A little neglect may breed mischief … for want of a nail, the shoe was lost; for want of a shoe the horse was lost; and for want of a horse the rider was lost. -Benjamin Franklin
This title isn’t strictly true - yak wool actually goes for about $24 a kilogram, bought in bulk. But my title, like the imperfect metaphor by Big Ben above, served it’s purpose: To talk about the interconnectedness of things and activities and how we can leverage, reduce and increase those connections to help our designs. If we strive to build regenerative and lasting designs, we need to always observe how those systems interact with the real world, and constantly make iterative improvements in those processes.
Yak Shaving is a software engineering term, coined in the MIT media lab sometime after 2000. It describes something we’ve all dealt with, where you need to get something done - something like “wash the dishes.” You find you’re out of detergent, and head to the store, but your neighbor has parked behind you. When you go to talk to the neighbor, you discover he needs help with one little thing and … 20 tasks and 17 hours later, you inexplicably find yourself in Tibet, shaving a yak - with the dishes still waiting for you at home.
Now, everything in that chain - even the part about the yak - upon reflection was useful and pertinent, but you just lost a day (plus air fare) trying to accomplish a 5 minute task. If you look carefully, your entire day is probably often spent this way. Many days for everyone in your entire organization may be spent this way. It’s very common for me to encounter organizations that just think “this is the way it is,” sometimes they budget manpower accordingly.
Now, that’s an important point - if you have a mechanism in place, no matter how crude, to measure proficiency or project velocity then at least you’re one leg up on most organizations. If things take much longer than expected and you’re not compensating it creates stresses on your group. That’s the sort of thing that turns a job into a death march. Since one of our ethics is Care for People, we can’t let that happen. Make sure whatever your process needs for resources are being met, and we’ll talk later about ways to measure that.
But what about the core issue above, what can we do about making things take the time and effort they are “supposed” to? To some degree, yak shaving can’t be eliminated, because mistakes and surprises happen. But there are things we can do to mitigate and reduce it’s effect, and it’s the same stuff we should be doing to increase productivity anyway.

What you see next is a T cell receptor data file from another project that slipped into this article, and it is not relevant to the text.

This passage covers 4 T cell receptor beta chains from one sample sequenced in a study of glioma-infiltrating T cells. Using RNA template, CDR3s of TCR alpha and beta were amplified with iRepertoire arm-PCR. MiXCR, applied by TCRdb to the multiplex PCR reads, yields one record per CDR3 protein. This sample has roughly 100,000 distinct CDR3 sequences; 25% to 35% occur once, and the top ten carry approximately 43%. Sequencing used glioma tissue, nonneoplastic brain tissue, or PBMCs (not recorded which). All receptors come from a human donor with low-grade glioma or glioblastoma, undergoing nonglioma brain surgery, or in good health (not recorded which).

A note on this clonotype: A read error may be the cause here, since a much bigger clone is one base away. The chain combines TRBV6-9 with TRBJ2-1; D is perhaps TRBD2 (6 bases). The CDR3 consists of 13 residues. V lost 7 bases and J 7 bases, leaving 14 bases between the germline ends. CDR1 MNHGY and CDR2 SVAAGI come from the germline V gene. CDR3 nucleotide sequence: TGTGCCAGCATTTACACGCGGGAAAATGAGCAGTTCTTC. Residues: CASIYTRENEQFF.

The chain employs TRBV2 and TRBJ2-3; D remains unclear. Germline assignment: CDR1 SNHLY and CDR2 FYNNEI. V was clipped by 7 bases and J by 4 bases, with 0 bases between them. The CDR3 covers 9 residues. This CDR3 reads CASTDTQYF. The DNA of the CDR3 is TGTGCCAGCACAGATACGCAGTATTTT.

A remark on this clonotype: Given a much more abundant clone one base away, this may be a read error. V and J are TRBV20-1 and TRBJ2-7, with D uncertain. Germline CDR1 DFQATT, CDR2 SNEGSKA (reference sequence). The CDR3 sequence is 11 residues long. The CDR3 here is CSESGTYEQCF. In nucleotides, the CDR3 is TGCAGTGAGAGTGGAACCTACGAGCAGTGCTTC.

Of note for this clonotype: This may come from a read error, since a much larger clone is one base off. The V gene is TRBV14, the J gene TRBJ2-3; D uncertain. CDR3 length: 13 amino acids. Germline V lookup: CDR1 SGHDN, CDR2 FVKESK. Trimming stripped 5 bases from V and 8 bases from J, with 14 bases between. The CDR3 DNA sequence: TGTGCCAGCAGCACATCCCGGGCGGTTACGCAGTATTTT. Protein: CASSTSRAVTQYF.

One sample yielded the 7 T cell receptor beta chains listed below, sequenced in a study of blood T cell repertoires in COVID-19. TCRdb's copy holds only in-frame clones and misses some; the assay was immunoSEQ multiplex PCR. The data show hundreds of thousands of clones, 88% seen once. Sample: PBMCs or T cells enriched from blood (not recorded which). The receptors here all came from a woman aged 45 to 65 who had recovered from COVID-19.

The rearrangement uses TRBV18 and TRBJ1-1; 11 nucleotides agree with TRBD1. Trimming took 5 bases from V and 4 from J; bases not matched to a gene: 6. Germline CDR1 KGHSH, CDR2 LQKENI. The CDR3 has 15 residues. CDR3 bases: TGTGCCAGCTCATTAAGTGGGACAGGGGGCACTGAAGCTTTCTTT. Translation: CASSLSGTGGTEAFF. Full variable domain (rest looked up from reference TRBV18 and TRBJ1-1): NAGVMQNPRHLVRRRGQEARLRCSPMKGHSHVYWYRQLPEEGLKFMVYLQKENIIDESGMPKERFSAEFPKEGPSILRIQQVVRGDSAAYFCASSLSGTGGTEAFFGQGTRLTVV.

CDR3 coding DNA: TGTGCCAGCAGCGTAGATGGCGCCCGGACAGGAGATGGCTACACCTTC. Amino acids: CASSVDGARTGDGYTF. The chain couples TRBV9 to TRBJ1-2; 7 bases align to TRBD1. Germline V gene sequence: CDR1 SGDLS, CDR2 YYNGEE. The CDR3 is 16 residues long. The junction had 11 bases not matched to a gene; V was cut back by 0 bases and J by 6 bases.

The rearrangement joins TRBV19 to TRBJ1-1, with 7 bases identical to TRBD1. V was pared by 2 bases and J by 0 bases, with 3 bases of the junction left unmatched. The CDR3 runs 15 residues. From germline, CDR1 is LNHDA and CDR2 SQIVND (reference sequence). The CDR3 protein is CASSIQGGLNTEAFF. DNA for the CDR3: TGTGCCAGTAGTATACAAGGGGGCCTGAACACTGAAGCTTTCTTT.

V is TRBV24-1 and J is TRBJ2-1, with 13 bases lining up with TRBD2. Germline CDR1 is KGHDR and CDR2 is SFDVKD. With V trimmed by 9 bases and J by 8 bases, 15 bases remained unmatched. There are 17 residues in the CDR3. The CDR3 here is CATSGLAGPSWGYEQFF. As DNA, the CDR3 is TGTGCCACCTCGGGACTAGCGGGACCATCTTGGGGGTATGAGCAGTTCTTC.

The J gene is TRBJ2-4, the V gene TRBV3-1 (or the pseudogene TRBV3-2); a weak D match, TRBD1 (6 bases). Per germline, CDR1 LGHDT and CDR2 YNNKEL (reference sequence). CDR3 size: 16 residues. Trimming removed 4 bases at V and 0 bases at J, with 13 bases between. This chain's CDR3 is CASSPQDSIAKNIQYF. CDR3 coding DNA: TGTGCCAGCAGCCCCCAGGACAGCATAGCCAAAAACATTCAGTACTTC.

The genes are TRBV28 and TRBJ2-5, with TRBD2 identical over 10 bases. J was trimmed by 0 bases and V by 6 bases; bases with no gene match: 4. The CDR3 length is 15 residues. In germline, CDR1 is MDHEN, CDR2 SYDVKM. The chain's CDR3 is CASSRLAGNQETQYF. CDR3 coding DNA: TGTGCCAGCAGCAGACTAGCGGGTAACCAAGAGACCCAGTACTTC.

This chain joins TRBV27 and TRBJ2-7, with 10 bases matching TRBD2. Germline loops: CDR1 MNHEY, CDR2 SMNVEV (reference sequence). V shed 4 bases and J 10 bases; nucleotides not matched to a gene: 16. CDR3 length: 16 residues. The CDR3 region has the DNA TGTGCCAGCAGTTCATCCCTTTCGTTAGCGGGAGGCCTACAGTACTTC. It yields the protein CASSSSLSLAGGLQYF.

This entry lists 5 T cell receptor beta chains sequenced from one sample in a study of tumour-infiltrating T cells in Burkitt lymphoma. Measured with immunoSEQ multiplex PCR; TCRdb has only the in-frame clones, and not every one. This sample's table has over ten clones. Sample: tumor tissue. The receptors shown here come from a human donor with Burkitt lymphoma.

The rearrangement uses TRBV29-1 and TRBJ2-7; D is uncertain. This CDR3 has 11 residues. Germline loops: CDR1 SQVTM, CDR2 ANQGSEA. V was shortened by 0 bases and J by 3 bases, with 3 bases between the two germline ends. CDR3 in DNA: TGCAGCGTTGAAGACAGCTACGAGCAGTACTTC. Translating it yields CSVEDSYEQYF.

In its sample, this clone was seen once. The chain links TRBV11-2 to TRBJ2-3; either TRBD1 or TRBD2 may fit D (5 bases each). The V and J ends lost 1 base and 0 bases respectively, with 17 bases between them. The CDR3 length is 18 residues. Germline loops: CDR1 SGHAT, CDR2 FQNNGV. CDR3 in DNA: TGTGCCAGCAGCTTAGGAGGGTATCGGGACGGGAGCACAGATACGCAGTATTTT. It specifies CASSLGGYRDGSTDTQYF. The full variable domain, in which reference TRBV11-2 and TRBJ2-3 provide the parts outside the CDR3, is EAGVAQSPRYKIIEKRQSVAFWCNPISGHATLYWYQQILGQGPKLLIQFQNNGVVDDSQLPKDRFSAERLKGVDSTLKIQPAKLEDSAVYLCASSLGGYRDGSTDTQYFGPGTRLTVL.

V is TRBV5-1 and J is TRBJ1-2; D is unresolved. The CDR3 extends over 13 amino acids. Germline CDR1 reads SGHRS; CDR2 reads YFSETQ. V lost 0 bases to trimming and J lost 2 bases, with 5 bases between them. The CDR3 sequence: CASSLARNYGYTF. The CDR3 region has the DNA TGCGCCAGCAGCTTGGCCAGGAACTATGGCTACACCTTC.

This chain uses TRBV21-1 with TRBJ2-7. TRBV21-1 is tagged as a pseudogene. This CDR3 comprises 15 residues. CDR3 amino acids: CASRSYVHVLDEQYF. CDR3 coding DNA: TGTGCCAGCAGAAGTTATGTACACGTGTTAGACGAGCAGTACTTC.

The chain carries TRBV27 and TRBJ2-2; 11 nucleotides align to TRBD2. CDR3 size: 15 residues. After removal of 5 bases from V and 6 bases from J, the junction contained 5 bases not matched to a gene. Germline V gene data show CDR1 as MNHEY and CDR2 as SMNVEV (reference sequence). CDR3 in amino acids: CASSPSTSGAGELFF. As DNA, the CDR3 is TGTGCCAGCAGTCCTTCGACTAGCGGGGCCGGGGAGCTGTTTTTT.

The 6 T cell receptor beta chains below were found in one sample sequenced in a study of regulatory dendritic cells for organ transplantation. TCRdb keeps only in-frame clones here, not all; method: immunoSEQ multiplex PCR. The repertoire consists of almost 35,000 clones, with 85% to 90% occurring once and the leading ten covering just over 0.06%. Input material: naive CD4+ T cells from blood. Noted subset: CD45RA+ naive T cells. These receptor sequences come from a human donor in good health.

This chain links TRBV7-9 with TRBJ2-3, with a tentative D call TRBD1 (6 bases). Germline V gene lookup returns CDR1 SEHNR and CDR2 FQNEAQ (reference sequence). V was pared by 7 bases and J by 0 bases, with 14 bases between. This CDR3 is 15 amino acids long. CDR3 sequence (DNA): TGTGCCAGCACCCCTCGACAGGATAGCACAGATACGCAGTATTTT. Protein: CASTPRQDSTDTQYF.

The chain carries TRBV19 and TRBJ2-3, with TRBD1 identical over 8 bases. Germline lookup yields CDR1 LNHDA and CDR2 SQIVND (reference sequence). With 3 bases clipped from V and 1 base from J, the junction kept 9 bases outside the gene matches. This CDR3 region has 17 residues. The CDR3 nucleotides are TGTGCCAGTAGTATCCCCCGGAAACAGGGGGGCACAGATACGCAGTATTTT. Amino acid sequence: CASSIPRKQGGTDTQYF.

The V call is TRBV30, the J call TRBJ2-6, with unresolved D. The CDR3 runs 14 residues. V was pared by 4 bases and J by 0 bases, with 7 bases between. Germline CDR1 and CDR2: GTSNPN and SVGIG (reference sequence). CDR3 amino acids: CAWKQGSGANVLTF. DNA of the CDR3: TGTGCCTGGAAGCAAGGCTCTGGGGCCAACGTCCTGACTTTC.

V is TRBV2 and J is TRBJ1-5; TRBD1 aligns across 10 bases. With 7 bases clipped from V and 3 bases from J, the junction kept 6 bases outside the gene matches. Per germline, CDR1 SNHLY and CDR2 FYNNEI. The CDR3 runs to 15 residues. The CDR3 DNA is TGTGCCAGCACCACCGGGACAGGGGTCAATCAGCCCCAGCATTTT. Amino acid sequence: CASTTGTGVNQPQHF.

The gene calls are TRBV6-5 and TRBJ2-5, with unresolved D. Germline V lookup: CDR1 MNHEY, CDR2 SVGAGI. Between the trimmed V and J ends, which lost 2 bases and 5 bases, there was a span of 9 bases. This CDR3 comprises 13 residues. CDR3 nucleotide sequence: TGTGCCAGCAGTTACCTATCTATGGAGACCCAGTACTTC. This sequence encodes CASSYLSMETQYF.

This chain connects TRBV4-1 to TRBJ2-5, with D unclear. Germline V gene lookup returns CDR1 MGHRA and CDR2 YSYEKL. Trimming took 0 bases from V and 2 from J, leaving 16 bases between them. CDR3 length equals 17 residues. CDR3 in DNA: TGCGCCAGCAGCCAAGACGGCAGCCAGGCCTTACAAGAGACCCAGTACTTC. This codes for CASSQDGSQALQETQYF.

To begin, start thinking about mise en place. This is french, usually a professional culinary term that means “putting in place.” Before a shift in a restaurant, the kitchen should go through mise en place, ensuring that everything that will be needed is not only available and on hand, but also prepared in the optimal way for use later. During the rush shift, we don’t want to be julienning carrots, that should take place in the morning when there is time and space for it. Make stock the night before and put it where you can get it quickly. Mise en place extends to ensuring there are enough burners and even cooks on hand to handle the predicted number of dishes to be prepared.
If my mise en place included buying a bottle of dish detergent when my current one was half empty, I could have avoided a whole lot of trouble. Mise en place is part of the larger concept of organization and planning. Arranging your workspace is another - some people are knollers, following the code ; personally, I keep projects in messy but segregated heaps, other people have a place for everything, and everything goes back into it’s place, hidden from sight.
Whatever your organizational process is, recognize it and find places it can be improved.
In a company, being organized is more than just having your physical things in the right places. It’s also about procedures and processes, and the documents that define them. Think about processes, and when they evolve naturally, be sure to revisit them as early and frequently as possible. Some of the most horribly wasteful processes imaginable can become deeply ingrained in an organization - and two years later, people might be scared to change them. Make a point of revisiting them often - if you can, improve with every iteration.
The same holds true for any project or organization - having procedures and a process for revisiting them is the path to constant improvement.
In the strictest sense, computers don’t really multitask. What they do is switch between tasks very quickly, so every task gets a piece of every second - quickly enough that you don’t notice. But this is resource expensive; every time one program goes to “sleep” and another is brought up to speed, a little time is lost in the system. In a modern operating system, great care is taken to only switch between programs when it’s smart to do so, so these context switches happen as infrequently as possible while still allowing a good user experience.
Every time a person switches tasks, that same issue is faced. Switching contexts is one of the most expensive things a person can do. If you’re putting, say, decorative rocks in little plastic bags, the process might be open a bag, weigh out the rocks, pour them in the bag, settle them to the bottom and then seal the bag. Doing it in this order is far less efficient than opening a hundred bags at once and laying them out, then weighing and filling them, then settling them all and then sealing the entire batch. Switching between tasks - even just turning yourself to match different stations - robs time from your process. Even if you’re only losing a few seconds per bag the old way, you’re gaining minutes per batch and hours per week with the new.